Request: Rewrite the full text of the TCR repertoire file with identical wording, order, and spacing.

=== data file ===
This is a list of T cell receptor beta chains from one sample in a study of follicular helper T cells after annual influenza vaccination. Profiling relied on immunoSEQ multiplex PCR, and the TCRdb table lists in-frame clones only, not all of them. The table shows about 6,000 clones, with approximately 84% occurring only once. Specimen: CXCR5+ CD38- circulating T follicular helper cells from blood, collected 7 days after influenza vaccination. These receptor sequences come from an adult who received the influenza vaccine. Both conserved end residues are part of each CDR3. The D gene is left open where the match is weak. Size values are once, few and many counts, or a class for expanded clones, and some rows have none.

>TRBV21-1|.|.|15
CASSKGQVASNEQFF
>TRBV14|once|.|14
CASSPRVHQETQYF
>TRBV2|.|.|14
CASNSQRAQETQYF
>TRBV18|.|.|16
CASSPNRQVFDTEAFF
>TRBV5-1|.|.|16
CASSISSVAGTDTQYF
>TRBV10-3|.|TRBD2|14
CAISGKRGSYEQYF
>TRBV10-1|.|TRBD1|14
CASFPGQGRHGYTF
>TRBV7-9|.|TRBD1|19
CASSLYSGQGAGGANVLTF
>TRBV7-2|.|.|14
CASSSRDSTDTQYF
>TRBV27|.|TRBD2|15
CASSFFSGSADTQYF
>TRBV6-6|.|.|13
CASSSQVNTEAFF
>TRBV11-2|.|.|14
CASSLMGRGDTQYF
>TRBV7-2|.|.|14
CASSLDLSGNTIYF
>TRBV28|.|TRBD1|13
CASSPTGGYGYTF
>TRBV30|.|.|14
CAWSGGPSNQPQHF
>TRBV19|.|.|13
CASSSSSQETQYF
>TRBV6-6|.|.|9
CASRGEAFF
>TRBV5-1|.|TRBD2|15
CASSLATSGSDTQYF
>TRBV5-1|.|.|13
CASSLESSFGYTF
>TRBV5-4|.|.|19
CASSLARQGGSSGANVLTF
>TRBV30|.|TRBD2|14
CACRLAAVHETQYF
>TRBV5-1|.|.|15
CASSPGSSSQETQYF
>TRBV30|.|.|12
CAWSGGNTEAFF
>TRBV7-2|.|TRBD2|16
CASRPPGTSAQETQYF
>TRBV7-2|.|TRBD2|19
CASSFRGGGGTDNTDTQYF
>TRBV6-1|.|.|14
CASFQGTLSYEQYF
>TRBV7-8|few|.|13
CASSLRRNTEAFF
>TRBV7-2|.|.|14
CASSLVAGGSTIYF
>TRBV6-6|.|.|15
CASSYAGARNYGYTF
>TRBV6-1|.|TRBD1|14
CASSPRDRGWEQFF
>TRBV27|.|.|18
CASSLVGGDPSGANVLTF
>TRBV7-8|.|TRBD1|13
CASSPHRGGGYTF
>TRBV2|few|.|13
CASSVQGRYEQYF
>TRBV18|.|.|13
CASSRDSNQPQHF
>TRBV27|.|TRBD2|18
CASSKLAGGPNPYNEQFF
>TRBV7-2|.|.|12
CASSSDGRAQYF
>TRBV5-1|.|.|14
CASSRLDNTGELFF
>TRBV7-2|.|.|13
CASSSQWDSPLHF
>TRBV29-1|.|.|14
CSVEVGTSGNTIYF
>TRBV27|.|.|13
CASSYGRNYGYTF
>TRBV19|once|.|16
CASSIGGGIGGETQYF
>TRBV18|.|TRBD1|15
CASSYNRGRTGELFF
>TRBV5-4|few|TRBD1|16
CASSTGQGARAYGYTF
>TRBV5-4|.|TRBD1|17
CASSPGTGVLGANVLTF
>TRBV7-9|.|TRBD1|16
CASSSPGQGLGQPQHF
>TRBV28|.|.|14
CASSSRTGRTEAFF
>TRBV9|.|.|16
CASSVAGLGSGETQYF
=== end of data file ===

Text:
This is a list of T cell receptor beta chains from one sample in a study of follicular helper T cells after annual influenza vaccination. Profiling relied on immunoSEQ multiplex PCR, and the TCRdb table lists in-frame clones only, not all of them. The table shows about 6,000 clones, with approximately 84% occurring only once. Specimen: CXCR5+ CD38- circulating T follicular helper cells from blood, collected 7 days after influenza vaccination. These receptor sequences come from an adult who received the influenza vaccine. Both conserved end residues are part of each CDR3. The D gene is left open where the match is weak. Size values are once, few and many counts, or a class for expanded clones, and some rows have none.

>TRBV21-1|.|.|15
CASSKGQVASNEQFF
>TRBV14|once|.|14
CASSPRVHQETQYF
>TRBV2|.|.|14
CASNSQRAQETQYF
>TRBV18|.|.|16
CASSPNRQVFDTEAFF
>TRBV5-1|.|.|16
CASSISSVAGTDTQYF
>TRBV10-3|.|TRBD2|14
CAISGKRGSYEQYF
>TRBV10-1|.|TRBD1|14
CASFPGQGRHGYTF
>TRBV7-9|.|TRBD1|19
CASSLYSGQGAGGANVLTF
>TRBV7-2|.|.|14
CASSSRDSTDTQYF
>TRBV27|.|TRBD2|15
CASSFFSGSADTQYF
>TRBV6-6|.|.|13
CASSSQVNTEAFF
>TRBV11-2|.|.|14
CASSLMGRGDTQYF
>TRBV7-2|.|.|14
CASSLDLSGNTIYF
>TRBV28|.|TRBD1|13
CASSPTGGYGYTF
>TRBV30|.|.|14
CAWSGGPSNQPQHF
>TRBV19|.|.|13
CASSSSSQETQYF
>TRBV6-6|.|.|9
CASRGEAFF
>TRBV5-1|.|TRBD2|15
CASSLATSGSDTQYF
>TRBV5-1|.|.|13
CASSLESSFGYTF
>TRBV5-4|.|.|19
CASSLARQGGSSGANVLTF
>TRBV30|.|TRBD2|14
CACRLAAVHETQYF
>TRBV5-1|.|.|15
CASSPGSSSQETQYF
>TRBV30|.|.|12
CAWSGGNTEAFF
>TRBV7-2|.|TRBD2|16
CASRPPGTSAQETQYF
>TRBV7-2|.|TRBD2|19
CASSFRGGGGTDNTDTQYF
>TRBV6-1|.|.|14
CASFQGTLSYEQYF
>TRBV7-8|few|.|13
CASSLRRNTEAFF
>TRBV7-2|.|.|14
CASSLVAGGSTIYF
>TRBV6-6|.|.|15
CASSYAGARNYGYTF
>TRBV6-1|.|TRBD1|14
CASSPRDRGWEQFF
>TRBV27|.|.|18
CASSLVGGDPSGANVLTF
>TRBV7-8|.|TRBD1|13
CASSPHRGGGYTF
>TRBV2|few|.|13
CASSVQGRYEQYF
>TRBV18|.|.|13
CASSRDSNQPQHF
>TRBV27|.|TRBD2|18
CASSKLAGGPNPYNEQFF
>TRBV7-2|.|.|12
CASSSDGRAQYF
>TRBV5-1|.|.|14
CASSRLDNTGELFF
>TRBV7-2|.|.|13
CASSSQWDSPLHF
>TRBV29-1|.|.|14
CSVEVGTSGNTIYF
>TRBV27|.|.|13
CASSYGRNYGYTF
>TRBV19|once|.|16
CASSIGGGIGGETQYF
>TRBV18|.|TRBD1|15
CASSYNRGRTGELFF
>TRBV5-4|few|TRBD1|16
CASSTGQGARAYGYTF
>TRBV5-4|.|TRBD1|17
CASSPGTGVLGANVLTF
>TRBV7-9|.|TRBD1|16
CASSSPGQGLGQPQHF
>TRBV28|.|.|14
CASSSRTGRTEAFF
>TRBV9|.|.|16
CASSVAGLGSGETQYF